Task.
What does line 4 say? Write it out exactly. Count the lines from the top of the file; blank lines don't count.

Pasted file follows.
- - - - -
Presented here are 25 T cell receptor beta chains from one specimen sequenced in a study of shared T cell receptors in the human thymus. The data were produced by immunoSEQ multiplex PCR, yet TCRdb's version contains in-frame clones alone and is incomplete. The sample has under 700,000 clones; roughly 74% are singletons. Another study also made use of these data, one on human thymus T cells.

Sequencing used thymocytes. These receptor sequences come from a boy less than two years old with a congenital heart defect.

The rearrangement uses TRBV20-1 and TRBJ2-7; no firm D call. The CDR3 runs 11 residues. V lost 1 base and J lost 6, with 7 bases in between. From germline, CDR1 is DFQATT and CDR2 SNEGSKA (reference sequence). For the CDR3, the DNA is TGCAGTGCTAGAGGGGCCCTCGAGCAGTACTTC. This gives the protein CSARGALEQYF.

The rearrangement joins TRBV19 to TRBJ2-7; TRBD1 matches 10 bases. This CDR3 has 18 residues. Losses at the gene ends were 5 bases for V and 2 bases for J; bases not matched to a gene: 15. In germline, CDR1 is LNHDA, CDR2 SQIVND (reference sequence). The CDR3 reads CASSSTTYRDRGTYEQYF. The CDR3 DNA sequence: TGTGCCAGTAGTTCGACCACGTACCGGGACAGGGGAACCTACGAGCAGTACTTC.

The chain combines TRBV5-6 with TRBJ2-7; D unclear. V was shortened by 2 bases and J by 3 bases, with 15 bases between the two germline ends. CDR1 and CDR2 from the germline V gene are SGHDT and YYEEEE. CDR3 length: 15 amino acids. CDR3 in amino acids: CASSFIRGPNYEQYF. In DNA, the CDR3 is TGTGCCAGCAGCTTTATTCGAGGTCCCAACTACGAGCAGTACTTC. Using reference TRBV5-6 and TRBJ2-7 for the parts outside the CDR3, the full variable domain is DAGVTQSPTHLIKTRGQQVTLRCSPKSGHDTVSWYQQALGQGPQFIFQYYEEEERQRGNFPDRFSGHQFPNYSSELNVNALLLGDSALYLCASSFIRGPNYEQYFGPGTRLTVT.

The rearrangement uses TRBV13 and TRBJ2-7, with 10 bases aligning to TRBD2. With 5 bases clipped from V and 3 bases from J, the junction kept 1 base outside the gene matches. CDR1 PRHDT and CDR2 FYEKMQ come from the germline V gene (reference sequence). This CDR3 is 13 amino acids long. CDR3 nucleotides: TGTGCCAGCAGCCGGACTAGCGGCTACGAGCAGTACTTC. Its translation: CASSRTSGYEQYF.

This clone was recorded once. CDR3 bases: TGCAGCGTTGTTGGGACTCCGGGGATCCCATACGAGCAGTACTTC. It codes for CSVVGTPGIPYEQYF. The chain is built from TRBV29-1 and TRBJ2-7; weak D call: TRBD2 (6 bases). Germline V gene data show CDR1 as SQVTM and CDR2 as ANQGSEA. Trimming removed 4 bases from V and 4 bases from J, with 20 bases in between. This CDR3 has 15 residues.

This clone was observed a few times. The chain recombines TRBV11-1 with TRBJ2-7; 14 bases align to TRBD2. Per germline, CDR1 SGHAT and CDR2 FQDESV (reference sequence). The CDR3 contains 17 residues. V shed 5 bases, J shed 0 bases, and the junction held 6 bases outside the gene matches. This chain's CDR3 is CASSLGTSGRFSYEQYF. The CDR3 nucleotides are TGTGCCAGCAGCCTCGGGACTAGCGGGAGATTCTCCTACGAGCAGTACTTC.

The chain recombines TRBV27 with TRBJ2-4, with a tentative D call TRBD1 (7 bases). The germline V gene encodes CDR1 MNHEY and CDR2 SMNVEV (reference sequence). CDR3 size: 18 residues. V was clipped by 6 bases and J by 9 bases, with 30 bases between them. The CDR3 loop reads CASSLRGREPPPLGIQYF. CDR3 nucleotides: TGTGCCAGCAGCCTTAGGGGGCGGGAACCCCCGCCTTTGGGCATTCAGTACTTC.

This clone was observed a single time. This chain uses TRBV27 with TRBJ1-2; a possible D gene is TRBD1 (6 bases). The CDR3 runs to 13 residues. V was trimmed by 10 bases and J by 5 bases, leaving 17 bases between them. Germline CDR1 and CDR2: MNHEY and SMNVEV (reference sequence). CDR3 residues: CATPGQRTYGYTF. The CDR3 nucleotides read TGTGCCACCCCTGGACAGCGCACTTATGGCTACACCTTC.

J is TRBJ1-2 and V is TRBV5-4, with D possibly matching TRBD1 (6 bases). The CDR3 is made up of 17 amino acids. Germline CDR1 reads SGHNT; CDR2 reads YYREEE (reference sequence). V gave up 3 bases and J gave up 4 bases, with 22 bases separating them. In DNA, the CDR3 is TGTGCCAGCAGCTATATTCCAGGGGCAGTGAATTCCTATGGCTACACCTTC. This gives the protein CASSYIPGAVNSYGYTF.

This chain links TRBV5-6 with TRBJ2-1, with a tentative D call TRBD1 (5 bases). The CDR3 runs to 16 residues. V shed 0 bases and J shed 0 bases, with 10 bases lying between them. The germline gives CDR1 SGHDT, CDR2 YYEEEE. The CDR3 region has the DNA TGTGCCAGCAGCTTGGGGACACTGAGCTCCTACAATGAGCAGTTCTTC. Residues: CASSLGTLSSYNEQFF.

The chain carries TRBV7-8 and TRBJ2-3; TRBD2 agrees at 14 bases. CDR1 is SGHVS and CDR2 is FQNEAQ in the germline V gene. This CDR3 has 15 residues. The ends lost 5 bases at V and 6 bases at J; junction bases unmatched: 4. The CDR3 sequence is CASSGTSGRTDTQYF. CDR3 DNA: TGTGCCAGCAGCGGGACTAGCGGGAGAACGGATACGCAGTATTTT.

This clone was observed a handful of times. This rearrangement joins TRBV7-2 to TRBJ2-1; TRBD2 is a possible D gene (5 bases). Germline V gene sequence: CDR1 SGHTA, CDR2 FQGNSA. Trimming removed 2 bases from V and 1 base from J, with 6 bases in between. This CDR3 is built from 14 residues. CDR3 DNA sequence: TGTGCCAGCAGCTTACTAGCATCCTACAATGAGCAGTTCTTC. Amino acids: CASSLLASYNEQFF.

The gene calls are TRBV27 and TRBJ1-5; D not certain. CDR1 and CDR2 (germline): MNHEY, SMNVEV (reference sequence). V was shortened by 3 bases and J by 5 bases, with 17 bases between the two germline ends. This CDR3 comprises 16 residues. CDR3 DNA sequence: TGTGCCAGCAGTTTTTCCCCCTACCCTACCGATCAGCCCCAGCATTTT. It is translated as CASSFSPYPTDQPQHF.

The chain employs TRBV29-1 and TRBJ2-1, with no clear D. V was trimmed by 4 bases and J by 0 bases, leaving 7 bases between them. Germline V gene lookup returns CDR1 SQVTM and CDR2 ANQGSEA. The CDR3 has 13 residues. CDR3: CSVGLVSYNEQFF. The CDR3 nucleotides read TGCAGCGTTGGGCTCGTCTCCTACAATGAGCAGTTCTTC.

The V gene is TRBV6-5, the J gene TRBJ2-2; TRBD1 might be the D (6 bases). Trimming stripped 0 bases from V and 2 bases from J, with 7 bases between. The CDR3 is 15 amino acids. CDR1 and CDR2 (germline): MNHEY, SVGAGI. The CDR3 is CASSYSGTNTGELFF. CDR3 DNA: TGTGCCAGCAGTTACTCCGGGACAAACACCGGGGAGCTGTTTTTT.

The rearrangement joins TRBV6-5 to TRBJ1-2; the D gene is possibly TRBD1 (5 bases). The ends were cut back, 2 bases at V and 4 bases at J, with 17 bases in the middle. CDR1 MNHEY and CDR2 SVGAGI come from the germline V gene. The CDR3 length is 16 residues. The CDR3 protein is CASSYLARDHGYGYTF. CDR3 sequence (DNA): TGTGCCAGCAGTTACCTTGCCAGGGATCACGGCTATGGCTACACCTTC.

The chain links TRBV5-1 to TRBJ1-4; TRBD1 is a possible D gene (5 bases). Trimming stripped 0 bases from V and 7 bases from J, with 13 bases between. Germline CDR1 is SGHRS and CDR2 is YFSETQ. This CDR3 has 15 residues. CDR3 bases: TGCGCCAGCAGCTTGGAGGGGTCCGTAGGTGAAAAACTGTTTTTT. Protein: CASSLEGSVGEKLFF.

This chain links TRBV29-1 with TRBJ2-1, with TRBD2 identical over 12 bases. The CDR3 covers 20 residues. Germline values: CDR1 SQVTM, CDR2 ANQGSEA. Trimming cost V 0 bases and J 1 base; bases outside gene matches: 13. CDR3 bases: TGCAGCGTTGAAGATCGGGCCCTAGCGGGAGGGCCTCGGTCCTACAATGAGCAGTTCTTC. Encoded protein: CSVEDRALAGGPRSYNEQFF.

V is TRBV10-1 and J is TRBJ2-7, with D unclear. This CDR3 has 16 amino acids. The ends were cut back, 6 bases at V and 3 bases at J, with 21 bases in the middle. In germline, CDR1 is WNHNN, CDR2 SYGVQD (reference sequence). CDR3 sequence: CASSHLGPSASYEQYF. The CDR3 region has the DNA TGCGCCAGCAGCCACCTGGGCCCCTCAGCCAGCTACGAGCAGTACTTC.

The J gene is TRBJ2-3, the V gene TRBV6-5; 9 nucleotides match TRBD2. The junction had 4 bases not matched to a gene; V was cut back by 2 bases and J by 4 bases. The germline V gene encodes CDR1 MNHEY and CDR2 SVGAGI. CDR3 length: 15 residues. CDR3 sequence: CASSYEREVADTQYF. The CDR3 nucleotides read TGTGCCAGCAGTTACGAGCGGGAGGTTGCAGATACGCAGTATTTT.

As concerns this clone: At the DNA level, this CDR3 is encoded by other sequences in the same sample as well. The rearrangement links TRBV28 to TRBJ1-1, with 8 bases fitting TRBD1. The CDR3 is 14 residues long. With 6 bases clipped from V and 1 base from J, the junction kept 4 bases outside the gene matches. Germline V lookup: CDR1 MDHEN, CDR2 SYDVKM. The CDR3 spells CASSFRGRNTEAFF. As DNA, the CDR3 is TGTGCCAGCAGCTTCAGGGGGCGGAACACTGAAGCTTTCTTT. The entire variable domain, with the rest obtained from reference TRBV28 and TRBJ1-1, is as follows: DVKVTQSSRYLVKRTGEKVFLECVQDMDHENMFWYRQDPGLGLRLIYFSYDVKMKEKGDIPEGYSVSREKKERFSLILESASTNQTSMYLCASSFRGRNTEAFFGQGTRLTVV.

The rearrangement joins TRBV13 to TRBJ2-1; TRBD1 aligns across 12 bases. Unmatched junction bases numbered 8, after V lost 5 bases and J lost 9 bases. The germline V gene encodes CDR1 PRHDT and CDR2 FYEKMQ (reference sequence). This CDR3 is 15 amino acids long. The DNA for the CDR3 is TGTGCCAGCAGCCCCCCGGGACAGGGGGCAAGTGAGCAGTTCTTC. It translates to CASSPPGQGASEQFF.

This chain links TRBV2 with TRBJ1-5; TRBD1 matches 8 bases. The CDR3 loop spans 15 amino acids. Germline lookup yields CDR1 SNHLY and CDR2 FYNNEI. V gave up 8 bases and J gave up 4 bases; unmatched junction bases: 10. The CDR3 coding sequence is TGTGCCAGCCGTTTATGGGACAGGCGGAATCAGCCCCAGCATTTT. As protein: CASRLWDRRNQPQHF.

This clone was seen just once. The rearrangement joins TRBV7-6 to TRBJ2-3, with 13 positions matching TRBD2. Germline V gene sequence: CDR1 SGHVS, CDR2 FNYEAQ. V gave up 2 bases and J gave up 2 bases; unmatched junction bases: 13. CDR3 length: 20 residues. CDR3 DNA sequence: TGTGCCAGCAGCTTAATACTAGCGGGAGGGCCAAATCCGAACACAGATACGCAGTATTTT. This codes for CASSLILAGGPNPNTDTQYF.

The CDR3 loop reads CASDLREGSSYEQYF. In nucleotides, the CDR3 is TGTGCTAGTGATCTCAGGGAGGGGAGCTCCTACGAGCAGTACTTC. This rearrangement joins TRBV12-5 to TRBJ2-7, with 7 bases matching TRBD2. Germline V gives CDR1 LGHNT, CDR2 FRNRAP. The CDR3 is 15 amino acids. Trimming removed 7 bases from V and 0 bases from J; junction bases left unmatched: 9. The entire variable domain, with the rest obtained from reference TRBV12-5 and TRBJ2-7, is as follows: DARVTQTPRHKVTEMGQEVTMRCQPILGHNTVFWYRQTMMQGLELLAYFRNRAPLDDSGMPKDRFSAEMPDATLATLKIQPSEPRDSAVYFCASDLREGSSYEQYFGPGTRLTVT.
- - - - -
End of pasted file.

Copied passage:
The rearrangement joins TRBV19 to TRBJ2-7; TRBD1 matches 10 bases. This CDR3 has 18 residues. Losses at the gene ends were 5 bases for V and 2 bases for J; bases not matched to a gene: 15. In germline, CDR1 is LNHDA, CDR2 SQIVND (reference sequence). The CDR3 reads CASSSTTYRDRGTYEQYF. The CDR3 DNA sequence: TGTGCCAGTAGTTCGACCACGTACCGGGACAGGGGAACCTACGAGCAGTACTTC.